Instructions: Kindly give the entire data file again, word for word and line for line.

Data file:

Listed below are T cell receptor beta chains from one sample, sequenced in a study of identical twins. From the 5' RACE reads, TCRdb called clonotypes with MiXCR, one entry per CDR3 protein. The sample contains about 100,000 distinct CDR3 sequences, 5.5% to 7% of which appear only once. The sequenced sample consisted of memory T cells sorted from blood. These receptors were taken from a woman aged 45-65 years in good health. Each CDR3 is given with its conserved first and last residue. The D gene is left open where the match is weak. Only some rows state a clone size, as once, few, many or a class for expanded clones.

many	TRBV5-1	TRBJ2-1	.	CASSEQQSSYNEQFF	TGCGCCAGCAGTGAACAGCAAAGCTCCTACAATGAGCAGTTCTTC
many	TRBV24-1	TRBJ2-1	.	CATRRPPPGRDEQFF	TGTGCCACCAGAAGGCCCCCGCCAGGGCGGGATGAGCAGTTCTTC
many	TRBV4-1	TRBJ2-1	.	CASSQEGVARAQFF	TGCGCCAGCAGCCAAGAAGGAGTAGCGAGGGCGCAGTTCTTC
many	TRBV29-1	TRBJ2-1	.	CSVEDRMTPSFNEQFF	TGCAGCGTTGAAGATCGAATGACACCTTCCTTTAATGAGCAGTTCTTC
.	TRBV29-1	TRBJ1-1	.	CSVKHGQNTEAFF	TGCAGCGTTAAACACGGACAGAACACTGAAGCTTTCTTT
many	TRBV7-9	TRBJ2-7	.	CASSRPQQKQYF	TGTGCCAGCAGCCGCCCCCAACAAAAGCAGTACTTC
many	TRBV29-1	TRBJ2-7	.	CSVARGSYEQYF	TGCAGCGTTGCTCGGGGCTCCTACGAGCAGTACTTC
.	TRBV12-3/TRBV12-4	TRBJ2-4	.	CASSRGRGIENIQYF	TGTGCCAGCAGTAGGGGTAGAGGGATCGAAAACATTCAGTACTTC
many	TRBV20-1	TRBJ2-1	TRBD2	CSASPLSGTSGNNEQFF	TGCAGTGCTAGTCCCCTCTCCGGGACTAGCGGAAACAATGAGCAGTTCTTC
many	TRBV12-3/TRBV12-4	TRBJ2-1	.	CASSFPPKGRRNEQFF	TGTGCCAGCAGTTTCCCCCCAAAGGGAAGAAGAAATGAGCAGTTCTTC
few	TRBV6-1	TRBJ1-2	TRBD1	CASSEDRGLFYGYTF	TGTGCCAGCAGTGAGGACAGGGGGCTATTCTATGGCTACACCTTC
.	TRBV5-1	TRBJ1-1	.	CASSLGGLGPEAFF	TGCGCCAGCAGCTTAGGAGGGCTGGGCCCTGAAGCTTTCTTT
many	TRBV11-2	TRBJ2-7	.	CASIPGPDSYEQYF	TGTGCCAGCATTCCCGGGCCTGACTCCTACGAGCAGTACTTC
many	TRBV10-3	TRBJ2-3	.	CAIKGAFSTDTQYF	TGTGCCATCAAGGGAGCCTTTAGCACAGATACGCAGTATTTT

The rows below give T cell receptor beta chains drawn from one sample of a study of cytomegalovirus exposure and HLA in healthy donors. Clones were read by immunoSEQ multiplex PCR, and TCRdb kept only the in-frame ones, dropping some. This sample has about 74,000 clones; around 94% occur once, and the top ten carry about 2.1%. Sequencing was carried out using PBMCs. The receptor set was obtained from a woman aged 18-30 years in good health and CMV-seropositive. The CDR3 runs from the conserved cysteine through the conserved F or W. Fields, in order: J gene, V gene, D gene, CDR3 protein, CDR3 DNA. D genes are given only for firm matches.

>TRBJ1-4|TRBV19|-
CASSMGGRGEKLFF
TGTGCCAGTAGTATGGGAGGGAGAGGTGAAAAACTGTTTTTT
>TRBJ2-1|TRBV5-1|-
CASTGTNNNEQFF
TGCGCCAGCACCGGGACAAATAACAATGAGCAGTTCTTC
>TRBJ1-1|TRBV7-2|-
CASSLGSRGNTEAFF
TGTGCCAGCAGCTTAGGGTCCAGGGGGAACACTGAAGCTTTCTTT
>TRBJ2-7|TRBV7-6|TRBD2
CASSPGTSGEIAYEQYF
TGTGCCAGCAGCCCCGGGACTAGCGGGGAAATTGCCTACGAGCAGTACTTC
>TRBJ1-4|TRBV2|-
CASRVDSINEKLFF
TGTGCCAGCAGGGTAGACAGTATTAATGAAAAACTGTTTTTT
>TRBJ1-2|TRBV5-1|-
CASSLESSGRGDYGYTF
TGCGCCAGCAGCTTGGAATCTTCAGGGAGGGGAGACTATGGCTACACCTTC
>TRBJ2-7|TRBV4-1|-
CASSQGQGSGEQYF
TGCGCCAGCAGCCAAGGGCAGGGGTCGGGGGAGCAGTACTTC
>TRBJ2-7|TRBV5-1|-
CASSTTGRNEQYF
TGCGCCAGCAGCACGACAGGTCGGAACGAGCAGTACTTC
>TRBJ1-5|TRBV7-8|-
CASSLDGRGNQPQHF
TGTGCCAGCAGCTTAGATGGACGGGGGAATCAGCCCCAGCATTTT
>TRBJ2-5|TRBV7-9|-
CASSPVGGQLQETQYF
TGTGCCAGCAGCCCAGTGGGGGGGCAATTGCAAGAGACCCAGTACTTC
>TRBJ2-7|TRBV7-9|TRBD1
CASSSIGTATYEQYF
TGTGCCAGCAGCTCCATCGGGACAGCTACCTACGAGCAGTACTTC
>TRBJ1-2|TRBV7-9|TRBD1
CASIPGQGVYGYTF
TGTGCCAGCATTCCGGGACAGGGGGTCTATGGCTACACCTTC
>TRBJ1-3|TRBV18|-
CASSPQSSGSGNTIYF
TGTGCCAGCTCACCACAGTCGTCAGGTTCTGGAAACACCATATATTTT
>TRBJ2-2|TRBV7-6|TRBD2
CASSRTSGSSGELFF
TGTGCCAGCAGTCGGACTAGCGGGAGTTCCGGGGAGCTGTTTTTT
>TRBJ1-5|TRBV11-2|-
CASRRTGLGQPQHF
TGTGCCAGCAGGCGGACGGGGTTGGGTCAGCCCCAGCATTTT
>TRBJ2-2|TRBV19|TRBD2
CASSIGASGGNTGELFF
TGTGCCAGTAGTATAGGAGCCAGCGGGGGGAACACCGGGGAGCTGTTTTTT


Listed below are T cell receptor beta chains from one sample, sequenced in a study of identical twins. From the 5' RACE reads, TCRdb called clonotypes with MiXCR, one entry per CDR3 protein. The sample contains about 100,000 distinct CDR3 sequences, 5.5% to 7% of which appear only once. The sequenced sample consisted of memory T cells sorted from blood. These receptors were taken from a woman aged 45-65 years in good health. Each CDR3 is given with its conserved first and last residue. The D gene is left open where the match is weak. Only some rows state a clone size, as once, few, many or a class for expanded clones.

many	TRBV5-1	TRBJ2-1	.	CASSEQQSSYNEQFF	TGCGCCAGCAGTGAACAGCAAAGCTCCTACAATGAGCAGTTCTTC
many	TRBV24-1	TRBJ2-1	.	CATRRPPPGRDEQFF	TGTGCCACCAGAAGGCCCCCGCCAGGGCGGGATGAGCAGTTCTTC
many	TRBV4-1	TRBJ2-1	.	CASSQEGVARAQFF	TGCGCCAGCAGCCAAGAAGGAGTAGCGAGGGCGCAGTTCTTC
many	TRBV29-1	TRBJ2-1	.	CSVEDRMTPSFNEQFF	TGCAGCGTTGAAGATCGAATGACACCTTCCTTTAATGAGCAGTTCTTC
.	TRBV29-1	TRBJ1-1	.	CSVKHGQNTEAFF	TGCAGCGTTAAACACGGACAGAACACTGAAGCTTTCTTT
many	TRBV7-9	TRBJ2-7	.	CASSRPQQKQYF	TGTGCCAGCAGCCGCCCCCAACAAAAGCAGTACTTC
many	TRBV29-1	TRBJ2-7	.	CSVARGSYEQYF	TGCAGCGTTGCTCGGGGCTCCTACGAGCAGTACTTC
.	TRBV12-3/TRBV12-4	TRBJ2-4	.	CASSRGRGIENIQYF	TGTGCCAGCAGTAGGGGTAGAGGGATCGAAAACATTCAGTACTTC
many	TRBV20-1	TRBJ2-1	TRBD2	CSASPLSGTSGNNEQFF	TGCAGTGCTAGTCCCCTCTCCGGGACTAGCGGAAACAATGAGCAGTTCTTC
many	TRBV12-3/TRBV12-4	TRBJ2-1	.	CASSFPPKGRRNEQFF	TGTGCCAGCAGTTTCCCCCCAAAGGGAAGAAGAAATGAGCAGTTCTTC
few	TRBV6-1	TRBJ1-2	TRBD1	CASSEDRGLFYGYTF	TGTGCCAGCAGTGAGGACAGGGGGCTATTCTATGGCTACACCTTC
.	TRBV5-1	TRBJ1-1	.	CASSLGGLGPEAFF	TGCGCCAGCAGCTTAGGAGGGCTGGGCCCTGAAGCTTTCTTT
many	TRBV11-2	TRBJ2-7	.	CASIPGPDSYEQYF	TGTGCCAGCATTCCCGGGCCTGACTCCTACGAGCAGTACTTC
many	TRBV10-3	TRBJ2-3	.	CAIKGAFSTDTQYF	TGTGCCATCAAGGGAGCCTTTAGCACAGATACGCAGTATTTT

The rows below give T cell receptor beta chains drawn from one sample of a study of cytomegalovirus exposure and HLA in healthy donors. Clones were read by immunoSEQ multiplex PCR, and TCRdb kept only the in-frame ones, dropping some. This sample has about 74,000 clones; around 94% occur once, and the top ten carry about 2.1%. Sequencing was carried out using PBMCs. The receptor set was obtained from a woman aged 18-30 years in good health and CMV-seropositive. The CDR3 runs from the conserved cysteine through the conserved F or W. Fields, in order: J gene, V gene, D gene, CDR3 protein, CDR3 DNA. D genes are given only for firm matches.

>TRBJ1-4|TRBV19|-
CASSMGGRGEKLFF
TGTGCCAGTAGTATGGGAGGGAGAGGTGAAAAACTGTTTTTT
>TRBJ2-1|TRBV5-1|-
CASTGTNNNEQFF
TGCGCCAGCACCGGGACAAATAACAATGAGCAGTTCTTC
>TRBJ1-1|TRBV7-2|-
CASSLGSRGNTEAFF
TGTGCCAGCAGCTTAGGGTCCAGGGGGAACACTGAAGCTTTCTTT
>TRBJ2-7|TRBV7-6|TRBD2
CASSPGTSGEIAYEQYF
TGTGCCAGCAGCCCCGGGACTAGCGGGGAAATTGCCTACGAGCAGTACTTC
>TRBJ1-4|TRBV2|-
CASRVDSINEKLFF
TGTGCCAGCAGGGTAGACAGTATTAATGAAAAACTGTTTTTT
>TRBJ1-2|TRBV5-1|-
CASSLESSGRGDYGYTF
TGCGCCAGCAGCTTGGAATCTTCAGGGAGGGGAGACTATGGCTACACCTTC
>TRBJ2-7|TRBV4-1|-
CASSQGQGSGEQYF
TGCGCCAGCAGCCAAGGGCAGGGGTCGGGGGAGCAGTACTTC
>TRBJ2-7|TRBV5-1|-
CASSTTGRNEQYF
TGCGCCAGCAGCACGACAGGTCGGAACGAGCAGTACTTC
>TRBJ1-5|TRBV7-8|-
CASSLDGRGNQPQHF
TGTGCCAGCAGCTTAGATGGACGGGGGAATCAGCCCCAGCATTTT
>TRBJ2-5|TRBV7-9|-
CASSPVGGQLQETQYF
TGTGCCAGCAGCCCAGTGGGGGGGCAATTGCAAGAGACCCAGTACTTC
>TRBJ2-7|TRBV7-9|TRBD1
CASSSIGTATYEQYF
TGTGCCAGCAGCTCCATCGGGACAGCTACCTACGAGCAGTACTTC
>TRBJ1-2|TRBV7-9|TRBD1
CASIPGQGVYGYTF
TGTGCCAGCATTCCGGGACAGGGGGTCTATGGCTACACCTTC
>TRBJ1-3|TRBV18|-
CASSPQSSGSGNTIYF
TGTGCCAGCTCACCACAGTCGTCAGGTTCTGGAAACACCATATATTTT
>TRBJ2-2|TRBV7-6|TRBD2
CASSRTSGSSGELFF
TGTGCCAGCAGTCGGACTAGCGGGAGTTCCGGGGAGCTGTTTTTT
>TRBJ1-5|TRBV11-2|-
CASRRTGLGQPQHF
TGTGCCAGCAGGCGGACGGGGTTGGGTCAGCCCCAGCATTTT
>TRBJ2-2|TRBV19|TRBD2
CASSIGASGGNTGELFF
TGTGCCAGTAGTATAGGAGCCAGCGGGGGGAACACCGGGGAGCTGTTTTTT